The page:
Betsy DeVos and the Wrong Way to Fix Schools
NEW ORLEANS — President-elect Donald J. Trump’s selection of Betsy DeVos as secretary of education has sent shock waves through the educational establishment. Understandably so, since this is a clear sign that Mr. Trump intends a major national push to direct public funds to private and charter schools. But this is more than just a political or financial loss for traditional public schools. It will also most likely be a loss for students.
The choice of Ms. DeVos might not seem surprising. Mr. Trump has, after all, proposed $20 billion to finance “school choice” initiatives and Ms. DeVos supports these ideas. Yet of all the candidates the transition team was apparently considering, Ms. DeVos has easily the worst record.
As one of the architects of Detroit’s charter school system, she is partly responsible for what even charter advocates acknowledge is the biggest school reform disaster in the country. At least some of the other candidates for education secretary, like Michelle Rhee, the former District of Columbia schools chancellor, led reforms that were accompanied by improved student results.
Consider this: Detroit is one of many cities in the country that participates in an objective and rigorous test of student academic skills, called the National Assessment of Educational Progress. The other cities participating in the urban version of this test, including Baltimore, Cleveland and Memphis, are widely considered to be among the lowest-performing school districts in the country.
Detroit is not only the lowest in this group of lowest-performing districts on the math and reading scores, it is the lowest by far. One well-regarded studyfound that Detroit’s charter schools performed at about the same dismal level as its traditional public schools. The situation is so bad that national philanthropists interested in school reform refuse to work in Detroit. As someone who has studied the city’s schools and used to work there, I am saddened by all this.
The situation is not entirely Ms. DeVos’s fault, of course, but she is widely seen as the main driver of the entire state’s school overhaul. She devised Detroit’s system to run like the Wild West. It’s hardly a surprise that the system, which has almost no oversight, has failed. Schools there can do poorly and still continue to enroll students. Also, after more than a decade of Ms. DeVos’s getting her way on a host of statewide education policies, Michigan has the dubious distinction of being one of five states with declining reading scores.
In contrast, consider the case of New Orleans, where virtually all the schools are charters. Here, the state has taken over about a third of charter schools because of poor results since the system was revamped in the wake of Hurricane Katrina. Also, while the system initially had limited oversight and worked poorly, local leaders now take extensive steps to facilitate a fair process of school choice, help prevent schools from cherry-picking students and manage a centralized student expulsion system. In other words, the system provides some oversight to help ensure that families have good schools to choose from.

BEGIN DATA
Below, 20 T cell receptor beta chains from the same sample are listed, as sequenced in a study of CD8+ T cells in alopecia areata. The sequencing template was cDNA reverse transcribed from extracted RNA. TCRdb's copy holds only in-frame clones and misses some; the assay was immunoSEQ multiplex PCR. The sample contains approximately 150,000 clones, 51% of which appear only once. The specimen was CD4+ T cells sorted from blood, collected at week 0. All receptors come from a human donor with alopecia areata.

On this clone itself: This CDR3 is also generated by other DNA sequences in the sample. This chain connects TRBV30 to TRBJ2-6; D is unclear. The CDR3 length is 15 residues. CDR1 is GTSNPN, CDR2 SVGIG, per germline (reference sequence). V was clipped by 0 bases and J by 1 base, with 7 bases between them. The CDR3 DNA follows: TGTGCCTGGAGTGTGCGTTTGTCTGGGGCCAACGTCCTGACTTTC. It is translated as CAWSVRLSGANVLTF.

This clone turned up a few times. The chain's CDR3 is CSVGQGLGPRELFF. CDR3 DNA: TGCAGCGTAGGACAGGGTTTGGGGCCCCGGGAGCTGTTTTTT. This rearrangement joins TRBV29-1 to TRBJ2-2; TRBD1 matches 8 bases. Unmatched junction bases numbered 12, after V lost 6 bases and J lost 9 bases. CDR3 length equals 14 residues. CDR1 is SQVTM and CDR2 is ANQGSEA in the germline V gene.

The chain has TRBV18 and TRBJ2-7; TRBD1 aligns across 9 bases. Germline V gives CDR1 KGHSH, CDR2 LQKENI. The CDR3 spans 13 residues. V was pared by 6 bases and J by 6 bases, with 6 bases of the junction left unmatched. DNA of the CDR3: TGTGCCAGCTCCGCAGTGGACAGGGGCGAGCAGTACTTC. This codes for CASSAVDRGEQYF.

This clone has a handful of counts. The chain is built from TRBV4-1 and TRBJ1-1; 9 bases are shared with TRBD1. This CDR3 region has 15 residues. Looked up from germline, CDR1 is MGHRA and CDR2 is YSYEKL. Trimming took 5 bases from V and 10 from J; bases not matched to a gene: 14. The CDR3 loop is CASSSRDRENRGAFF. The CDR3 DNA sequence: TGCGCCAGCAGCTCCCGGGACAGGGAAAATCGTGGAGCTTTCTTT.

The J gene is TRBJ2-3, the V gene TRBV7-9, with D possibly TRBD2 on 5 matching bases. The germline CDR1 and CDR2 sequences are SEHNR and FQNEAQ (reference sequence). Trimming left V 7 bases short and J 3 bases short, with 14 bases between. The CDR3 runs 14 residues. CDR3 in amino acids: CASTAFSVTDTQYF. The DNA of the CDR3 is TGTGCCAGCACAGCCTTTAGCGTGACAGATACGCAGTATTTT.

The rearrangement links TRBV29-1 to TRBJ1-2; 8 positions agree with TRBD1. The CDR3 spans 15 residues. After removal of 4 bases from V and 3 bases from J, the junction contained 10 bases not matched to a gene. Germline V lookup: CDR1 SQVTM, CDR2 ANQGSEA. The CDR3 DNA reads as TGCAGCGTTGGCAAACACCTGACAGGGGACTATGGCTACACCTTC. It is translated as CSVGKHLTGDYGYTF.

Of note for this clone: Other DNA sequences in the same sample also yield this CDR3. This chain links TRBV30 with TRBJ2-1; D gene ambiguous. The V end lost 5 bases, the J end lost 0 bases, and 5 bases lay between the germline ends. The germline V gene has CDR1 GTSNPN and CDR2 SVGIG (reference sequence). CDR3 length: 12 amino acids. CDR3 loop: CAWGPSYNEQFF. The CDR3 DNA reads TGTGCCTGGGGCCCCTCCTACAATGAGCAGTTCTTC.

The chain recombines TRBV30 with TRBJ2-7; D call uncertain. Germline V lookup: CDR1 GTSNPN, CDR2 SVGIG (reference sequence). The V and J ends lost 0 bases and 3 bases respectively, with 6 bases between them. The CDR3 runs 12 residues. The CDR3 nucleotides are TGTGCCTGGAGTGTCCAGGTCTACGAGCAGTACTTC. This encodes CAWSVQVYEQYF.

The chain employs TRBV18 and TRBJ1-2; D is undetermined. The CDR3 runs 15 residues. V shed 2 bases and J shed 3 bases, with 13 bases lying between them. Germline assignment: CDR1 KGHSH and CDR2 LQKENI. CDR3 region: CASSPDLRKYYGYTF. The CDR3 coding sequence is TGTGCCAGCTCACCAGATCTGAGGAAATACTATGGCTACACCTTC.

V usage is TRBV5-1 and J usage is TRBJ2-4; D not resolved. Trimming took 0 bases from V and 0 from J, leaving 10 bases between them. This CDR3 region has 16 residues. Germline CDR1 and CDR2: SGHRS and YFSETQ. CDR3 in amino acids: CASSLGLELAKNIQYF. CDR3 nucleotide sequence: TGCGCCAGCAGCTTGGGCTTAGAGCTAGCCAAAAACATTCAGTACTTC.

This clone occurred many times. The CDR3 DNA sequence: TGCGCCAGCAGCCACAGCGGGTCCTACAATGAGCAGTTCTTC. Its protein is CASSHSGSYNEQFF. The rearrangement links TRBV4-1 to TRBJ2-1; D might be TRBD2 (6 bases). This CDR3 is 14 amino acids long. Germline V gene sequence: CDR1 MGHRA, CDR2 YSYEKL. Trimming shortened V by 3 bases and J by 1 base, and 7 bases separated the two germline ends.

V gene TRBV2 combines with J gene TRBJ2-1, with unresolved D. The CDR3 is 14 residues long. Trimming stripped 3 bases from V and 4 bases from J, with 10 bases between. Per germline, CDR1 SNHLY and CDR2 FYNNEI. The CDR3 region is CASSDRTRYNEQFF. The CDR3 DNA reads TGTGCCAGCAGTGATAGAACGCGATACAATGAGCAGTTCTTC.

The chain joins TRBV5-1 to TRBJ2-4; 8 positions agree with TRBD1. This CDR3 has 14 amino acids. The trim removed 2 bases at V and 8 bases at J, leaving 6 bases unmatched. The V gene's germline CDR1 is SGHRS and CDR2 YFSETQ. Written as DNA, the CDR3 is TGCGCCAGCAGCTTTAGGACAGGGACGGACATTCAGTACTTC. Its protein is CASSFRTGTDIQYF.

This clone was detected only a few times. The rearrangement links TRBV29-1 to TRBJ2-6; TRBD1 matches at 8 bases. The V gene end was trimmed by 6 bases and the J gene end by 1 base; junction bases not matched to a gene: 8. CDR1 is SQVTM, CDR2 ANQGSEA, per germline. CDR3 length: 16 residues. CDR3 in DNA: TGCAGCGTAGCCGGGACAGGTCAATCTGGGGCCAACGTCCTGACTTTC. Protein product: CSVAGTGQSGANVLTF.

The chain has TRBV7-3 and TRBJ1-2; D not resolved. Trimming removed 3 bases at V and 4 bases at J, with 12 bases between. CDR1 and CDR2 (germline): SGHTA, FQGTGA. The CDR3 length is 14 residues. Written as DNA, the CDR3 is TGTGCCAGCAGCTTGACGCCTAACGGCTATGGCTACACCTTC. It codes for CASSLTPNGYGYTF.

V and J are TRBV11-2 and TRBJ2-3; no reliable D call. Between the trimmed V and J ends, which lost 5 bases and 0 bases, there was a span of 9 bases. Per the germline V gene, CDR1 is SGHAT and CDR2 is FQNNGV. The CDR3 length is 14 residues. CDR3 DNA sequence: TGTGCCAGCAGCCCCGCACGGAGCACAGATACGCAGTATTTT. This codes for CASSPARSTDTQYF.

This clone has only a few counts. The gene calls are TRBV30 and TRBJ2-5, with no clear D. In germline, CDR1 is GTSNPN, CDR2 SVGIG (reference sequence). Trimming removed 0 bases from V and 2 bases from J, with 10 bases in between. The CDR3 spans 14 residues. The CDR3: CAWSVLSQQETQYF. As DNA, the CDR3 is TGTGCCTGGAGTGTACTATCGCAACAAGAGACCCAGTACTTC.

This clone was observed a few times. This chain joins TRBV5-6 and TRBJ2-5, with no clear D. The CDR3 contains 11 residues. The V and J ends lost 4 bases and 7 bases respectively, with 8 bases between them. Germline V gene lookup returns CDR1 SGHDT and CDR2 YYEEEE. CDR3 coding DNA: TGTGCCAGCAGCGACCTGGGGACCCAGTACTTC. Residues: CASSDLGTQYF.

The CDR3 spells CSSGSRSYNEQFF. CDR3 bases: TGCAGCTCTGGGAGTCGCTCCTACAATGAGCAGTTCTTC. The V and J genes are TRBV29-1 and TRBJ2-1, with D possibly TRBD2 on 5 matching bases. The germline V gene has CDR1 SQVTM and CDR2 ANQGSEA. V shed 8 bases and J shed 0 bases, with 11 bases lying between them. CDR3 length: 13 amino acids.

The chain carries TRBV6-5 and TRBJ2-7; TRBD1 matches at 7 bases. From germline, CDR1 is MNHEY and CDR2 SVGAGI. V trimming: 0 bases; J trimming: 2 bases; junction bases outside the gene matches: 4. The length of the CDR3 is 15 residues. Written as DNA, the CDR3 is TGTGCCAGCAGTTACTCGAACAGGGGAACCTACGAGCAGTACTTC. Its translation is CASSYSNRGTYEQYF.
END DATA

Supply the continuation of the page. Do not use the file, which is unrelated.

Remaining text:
The New Orleans results have been impressive. In the decade after the reforms, the city’s standardized test scores have increased by eight to 15percentile points and moved the district from the bottom to almost the state average on many measures. High school graduation and college entry rates also seem to have improved significantly, even while suspensions, expulsions and the rate of students switching schools have all dropped. Detroit and New Orleans represent radically different versions of school choice — and the one that seems to work is the one that uses the state oversight that Ms. DeVos opposes.
New Orleans is also important because it is the only city in the country where we can compare the results for charter schools with the approach Ms. DeVos prefers even more — school vouchers. In a study my center releasedthis year, researchers found that the statewide Louisiana voucher program had exactly the opposite result as the New Orleans charter reforms. Students who participated in the voucher program had declines in achievement tests scores of eight to 16 percentile points. Since many of these students received vouchers through a lottery, these results are especially telling.
Louisiana is one of two states where statewide voucher programs have been studied. In Ohio, the results were also negative (though less so). These statewide programs provide the best point of comparison for any national program that the new administration might propose.
This evidence should create a real problem for Ms. DeVos in her confirmation hearings. Fortunately, even if she is confirmed, the low level of federal funding devoted to education will limit the new administration’s ability to pursue these policies. Also, any real expansion of unregulated vouchers will require action both by state governments and by Congress.
But you don’t have to be in the educational establishment to be worried about where this is going. The DeVos nomination is a triumph of ideology over evidence that should worry anyone who wants to improve results for children.Betsy DeVos and the Wrong Way to Fix Schools - The New York Times: